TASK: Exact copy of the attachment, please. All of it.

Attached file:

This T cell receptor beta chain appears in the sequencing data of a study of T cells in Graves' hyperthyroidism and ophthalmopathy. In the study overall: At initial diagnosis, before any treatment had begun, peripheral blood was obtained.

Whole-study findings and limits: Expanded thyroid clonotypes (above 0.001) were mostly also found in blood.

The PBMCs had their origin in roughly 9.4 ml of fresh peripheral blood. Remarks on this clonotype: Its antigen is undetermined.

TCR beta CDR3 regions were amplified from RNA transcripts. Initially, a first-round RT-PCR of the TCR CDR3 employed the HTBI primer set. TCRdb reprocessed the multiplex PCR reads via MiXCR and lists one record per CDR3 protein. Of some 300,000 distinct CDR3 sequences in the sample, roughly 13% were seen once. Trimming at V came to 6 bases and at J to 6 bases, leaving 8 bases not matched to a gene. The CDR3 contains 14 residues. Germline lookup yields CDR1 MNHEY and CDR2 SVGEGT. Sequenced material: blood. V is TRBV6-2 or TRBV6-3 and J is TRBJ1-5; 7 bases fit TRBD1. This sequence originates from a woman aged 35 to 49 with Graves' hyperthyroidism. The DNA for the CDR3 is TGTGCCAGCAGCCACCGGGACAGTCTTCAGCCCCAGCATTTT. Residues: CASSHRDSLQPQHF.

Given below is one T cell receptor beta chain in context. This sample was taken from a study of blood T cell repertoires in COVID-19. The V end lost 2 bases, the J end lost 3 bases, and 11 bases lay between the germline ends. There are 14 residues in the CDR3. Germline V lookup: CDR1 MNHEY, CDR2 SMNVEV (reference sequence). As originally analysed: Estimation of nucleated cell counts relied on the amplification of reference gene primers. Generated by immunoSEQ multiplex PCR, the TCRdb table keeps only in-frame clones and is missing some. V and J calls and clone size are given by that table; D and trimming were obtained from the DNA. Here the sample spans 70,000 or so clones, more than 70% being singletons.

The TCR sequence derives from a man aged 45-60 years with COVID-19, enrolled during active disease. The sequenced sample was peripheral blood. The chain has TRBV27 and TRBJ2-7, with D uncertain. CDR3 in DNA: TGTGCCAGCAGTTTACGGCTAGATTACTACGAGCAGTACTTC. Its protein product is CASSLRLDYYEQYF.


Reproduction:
This T cell receptor beta chain appears in the sequencing data of a study of T cells in Graves' hyperthyroidism and ophthalmopathy. In the study overall: At initial diagnosis, before any treatment had begun, peripheral blood was obtained.

Whole-study findings and limits: Expanded thyroid clonotypes (above 0.001) were mostly also found in blood.

The PBMCs had their origin in roughly 9.4 ml of fresh peripheral blood. Remarks on this clonotype: Its antigen is undetermined.

TCR beta CDR3 regions were amplified from RNA transcripts. Initially, a first-round RT-PCR of the TCR CDR3 employed the HTBI primer set. TCRdb reprocessed the multiplex PCR reads via MiXCR and lists one record per CDR3 protein. Of some 300,000 distinct CDR3 sequences in the sample, roughly 13% were seen once. Trimming at V came to 6 bases and at J to 6 bases, leaving 8 bases not matched to a gene. The CDR3 contains 14 residues. Germline lookup yields CDR1 MNHEY and CDR2 SVGEGT. Sequenced material: blood. V is TRBV6-2 or TRBV6-3 and J is TRBJ1-5; 7 bases fit TRBD1. This sequence originates from a woman aged 35 to 49 with Graves' hyperthyroidism. The DNA for the CDR3 is TGTGCCAGCAGCCACCGGGACAGTCTTCAGCCCCAGCATTTT. Residues: CASSHRDSLQPQHF.

Given below is one T cell receptor beta chain in context. This sample was taken from a study of blood T cell repertoires in COVID-19. The V end lost 2 bases, the J end lost 3 bases, and 11 bases lay between the germline ends. There are 14 residues in the CDR3. Germline V lookup: CDR1 MNHEY, CDR2 SMNVEV (reference sequence). As originally analysed: Estimation of nucleated cell counts relied on the amplification of reference gene primers. Generated by immunoSEQ multiplex PCR, the TCRdb table keeps only in-frame clones and is missing some. V and J calls and clone size are given by that table; D and trimming were obtained from the DNA. Here the sample spans 70,000 or so clones, more than 70% being singletons.

The TCR sequence derives from a man aged 45-60 years with COVID-19, enrolled during active disease. The sequenced sample was peripheral blood. The chain has TRBV27 and TRBJ2-7, with D uncertain. CDR3 in DNA: TGTGCCAGCAGTTTACGGCTAGATTACTACGAGCAGTACTTC. Its protein product is CASSLRLDYYEQYF.